Google and Citi will make a second investment in the Alta Wind Energy Center (AWEC), which is being developed by Terra-Gen Power, an affiliate of ArcLight Capital Partners and Global Infrastructure Partners, in Tehachapi, Calif. Comprising several distinct phases, AWEC is expected to ultimately have a generating capacity of 1,550 MW when completed.
Citi and Google will each invest $102 million in the 168 MW Alta V project. This is in addition to the $55 million each company invested in the Alta IV project, as announced last month, bringing each company's total investment to $157 million. The companies will now hold leveraged leases for two phases, totaling 270 MW. Citi has also underwritten the equity financing for Alta Projects II-V, totaling 570 MW.
The financing is structured as a leveraged lease, whereby the investors have committed to purchase the projects at the start of commercial operations and lease them back to Terra-Gen. Terra-Gen, will continue to manage and operate the wind projects under long-term agreements.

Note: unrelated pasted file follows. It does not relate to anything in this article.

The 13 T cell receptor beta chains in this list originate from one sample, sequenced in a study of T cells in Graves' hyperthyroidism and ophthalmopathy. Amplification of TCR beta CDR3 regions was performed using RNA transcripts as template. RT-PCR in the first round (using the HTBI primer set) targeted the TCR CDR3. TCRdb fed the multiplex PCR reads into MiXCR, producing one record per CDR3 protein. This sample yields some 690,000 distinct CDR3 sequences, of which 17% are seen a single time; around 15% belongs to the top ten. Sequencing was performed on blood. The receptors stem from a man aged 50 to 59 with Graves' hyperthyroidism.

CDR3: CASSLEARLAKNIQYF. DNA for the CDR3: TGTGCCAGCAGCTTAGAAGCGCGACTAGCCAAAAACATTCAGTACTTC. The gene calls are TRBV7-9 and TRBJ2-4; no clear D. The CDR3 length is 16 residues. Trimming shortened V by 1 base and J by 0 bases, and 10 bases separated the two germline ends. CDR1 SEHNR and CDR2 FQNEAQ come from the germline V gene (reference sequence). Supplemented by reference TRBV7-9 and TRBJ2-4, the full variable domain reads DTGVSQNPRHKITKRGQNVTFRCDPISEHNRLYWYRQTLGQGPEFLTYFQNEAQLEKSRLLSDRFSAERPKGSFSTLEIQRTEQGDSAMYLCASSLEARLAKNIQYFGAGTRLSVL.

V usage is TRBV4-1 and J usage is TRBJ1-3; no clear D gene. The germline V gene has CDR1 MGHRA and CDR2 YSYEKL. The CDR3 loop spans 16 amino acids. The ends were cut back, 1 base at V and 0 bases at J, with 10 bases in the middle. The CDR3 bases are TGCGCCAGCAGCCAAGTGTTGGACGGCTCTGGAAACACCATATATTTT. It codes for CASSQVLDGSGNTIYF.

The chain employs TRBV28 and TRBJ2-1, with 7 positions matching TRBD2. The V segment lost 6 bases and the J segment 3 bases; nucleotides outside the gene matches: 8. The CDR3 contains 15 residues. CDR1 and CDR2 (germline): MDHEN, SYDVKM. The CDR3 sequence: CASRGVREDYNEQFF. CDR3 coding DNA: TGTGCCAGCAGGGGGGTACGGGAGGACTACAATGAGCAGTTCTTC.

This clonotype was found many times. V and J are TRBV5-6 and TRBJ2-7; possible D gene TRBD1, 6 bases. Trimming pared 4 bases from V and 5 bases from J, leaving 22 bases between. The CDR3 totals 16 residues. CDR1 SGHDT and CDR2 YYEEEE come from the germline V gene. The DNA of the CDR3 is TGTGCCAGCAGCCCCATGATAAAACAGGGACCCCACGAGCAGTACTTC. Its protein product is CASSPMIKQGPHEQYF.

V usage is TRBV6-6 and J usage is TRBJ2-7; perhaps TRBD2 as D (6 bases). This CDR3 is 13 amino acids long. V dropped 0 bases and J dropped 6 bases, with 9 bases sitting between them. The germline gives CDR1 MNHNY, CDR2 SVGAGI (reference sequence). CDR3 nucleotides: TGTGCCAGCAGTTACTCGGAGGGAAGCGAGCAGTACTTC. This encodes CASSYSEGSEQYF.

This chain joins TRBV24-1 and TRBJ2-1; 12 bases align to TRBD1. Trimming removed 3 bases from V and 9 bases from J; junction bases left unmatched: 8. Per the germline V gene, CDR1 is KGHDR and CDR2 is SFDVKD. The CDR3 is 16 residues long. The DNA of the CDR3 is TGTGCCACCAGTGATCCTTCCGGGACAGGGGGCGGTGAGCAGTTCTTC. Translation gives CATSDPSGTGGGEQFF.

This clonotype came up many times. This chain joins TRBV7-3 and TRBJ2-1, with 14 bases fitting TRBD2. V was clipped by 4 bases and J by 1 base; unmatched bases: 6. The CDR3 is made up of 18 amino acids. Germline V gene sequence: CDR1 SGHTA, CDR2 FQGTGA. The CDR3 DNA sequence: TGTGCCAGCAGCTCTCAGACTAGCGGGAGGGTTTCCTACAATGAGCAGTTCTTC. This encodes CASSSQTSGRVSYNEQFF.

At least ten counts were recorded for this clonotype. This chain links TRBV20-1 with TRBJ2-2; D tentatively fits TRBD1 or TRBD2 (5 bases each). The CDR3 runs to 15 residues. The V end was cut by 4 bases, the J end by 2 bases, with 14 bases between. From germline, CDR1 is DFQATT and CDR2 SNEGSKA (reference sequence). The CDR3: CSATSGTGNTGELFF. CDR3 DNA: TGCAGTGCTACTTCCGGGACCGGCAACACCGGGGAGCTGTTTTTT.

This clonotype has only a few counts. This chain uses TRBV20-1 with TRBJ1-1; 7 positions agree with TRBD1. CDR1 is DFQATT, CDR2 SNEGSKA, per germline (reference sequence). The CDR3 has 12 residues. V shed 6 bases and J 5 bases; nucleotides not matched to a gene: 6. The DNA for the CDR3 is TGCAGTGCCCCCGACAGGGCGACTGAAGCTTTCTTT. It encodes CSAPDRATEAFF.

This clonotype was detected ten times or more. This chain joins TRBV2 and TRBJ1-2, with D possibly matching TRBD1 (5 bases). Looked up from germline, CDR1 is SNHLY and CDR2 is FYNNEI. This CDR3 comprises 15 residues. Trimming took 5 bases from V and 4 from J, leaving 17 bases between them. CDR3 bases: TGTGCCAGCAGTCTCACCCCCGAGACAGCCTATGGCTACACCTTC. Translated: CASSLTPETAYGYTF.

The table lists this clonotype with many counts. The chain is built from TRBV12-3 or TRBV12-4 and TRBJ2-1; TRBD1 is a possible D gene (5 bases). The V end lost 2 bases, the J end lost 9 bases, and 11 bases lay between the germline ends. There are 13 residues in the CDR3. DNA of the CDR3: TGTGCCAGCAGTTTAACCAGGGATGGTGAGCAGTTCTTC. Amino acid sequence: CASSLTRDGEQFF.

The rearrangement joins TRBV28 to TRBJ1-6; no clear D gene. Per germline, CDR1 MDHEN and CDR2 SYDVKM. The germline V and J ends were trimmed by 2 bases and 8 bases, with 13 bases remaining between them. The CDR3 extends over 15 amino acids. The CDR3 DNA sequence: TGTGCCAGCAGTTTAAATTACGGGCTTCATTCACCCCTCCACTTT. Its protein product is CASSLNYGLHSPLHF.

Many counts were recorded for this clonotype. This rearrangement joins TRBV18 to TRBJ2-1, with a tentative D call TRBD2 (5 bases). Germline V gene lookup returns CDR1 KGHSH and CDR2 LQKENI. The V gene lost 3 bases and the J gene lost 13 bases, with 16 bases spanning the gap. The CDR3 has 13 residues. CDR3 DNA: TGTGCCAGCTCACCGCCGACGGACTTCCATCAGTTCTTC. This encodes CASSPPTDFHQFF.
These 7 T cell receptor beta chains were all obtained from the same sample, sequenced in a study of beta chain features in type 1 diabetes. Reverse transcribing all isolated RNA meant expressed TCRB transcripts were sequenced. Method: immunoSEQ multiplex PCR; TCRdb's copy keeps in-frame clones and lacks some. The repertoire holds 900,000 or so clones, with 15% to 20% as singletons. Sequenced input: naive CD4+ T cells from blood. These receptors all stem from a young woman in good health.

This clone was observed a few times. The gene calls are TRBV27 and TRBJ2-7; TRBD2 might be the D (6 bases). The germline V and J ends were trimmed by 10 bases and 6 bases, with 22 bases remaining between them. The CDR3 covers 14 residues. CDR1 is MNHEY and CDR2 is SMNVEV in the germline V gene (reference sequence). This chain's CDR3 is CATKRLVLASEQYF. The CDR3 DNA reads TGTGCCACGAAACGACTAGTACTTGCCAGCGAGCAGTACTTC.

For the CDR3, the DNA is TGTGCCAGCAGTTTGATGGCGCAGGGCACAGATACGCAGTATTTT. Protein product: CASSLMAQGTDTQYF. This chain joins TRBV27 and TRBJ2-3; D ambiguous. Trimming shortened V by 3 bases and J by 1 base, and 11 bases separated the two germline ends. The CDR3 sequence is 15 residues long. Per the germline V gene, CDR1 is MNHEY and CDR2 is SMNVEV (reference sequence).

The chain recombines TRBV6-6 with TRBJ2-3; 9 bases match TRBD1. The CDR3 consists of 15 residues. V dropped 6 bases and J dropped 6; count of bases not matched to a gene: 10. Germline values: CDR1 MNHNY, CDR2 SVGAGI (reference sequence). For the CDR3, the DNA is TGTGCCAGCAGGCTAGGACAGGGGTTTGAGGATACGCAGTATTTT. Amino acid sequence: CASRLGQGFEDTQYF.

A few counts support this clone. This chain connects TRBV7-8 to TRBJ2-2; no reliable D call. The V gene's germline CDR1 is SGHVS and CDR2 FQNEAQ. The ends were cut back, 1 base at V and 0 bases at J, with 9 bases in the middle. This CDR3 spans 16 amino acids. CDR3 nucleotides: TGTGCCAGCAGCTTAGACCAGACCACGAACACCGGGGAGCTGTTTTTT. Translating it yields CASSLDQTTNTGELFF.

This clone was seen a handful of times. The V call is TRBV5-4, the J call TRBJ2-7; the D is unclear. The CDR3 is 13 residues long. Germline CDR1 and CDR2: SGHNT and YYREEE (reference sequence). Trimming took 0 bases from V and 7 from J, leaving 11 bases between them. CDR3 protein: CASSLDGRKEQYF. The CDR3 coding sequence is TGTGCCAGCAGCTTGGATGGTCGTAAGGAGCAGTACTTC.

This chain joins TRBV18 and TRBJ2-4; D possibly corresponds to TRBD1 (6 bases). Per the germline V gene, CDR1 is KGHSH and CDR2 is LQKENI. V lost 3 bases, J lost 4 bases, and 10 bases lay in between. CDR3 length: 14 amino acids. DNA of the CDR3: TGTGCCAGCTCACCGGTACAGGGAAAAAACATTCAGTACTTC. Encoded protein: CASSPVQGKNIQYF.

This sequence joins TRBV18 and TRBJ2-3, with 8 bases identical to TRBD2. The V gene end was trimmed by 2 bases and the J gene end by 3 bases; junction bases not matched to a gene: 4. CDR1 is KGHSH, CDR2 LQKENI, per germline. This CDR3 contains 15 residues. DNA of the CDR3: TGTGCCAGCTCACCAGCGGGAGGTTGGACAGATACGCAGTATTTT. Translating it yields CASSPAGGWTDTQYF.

‘This project is a national model for the economic viability of large-scale renewable energy projects, and we hope it will encourage further investment in the space as we work to expand the clean energy economy in the U.S.,’ says Michael Eckhart, managing director and global head of environmental finance and sustainability at Citi.
The initial five Alta projects, with a generating capacity of 720 MW, are now complete and providing electricity to the grid, representing a 25% increase in installed wind capacity for the state of California. Another 300 MW is expected to be constructed and online by the end of this year. Under a power purchase agreement signed in 2006, AWEC will supply all of its 1,550 MW of wind energy capacity to Southern California Edison.
The Alta projects will use a new transmission line developed as part of the 4,500 MW Tehachapi Renewable Transmission Project, which is designed to transport electricity from remote clean energy resources in the Tehachapi region to population centers in Southern California and elsewhere.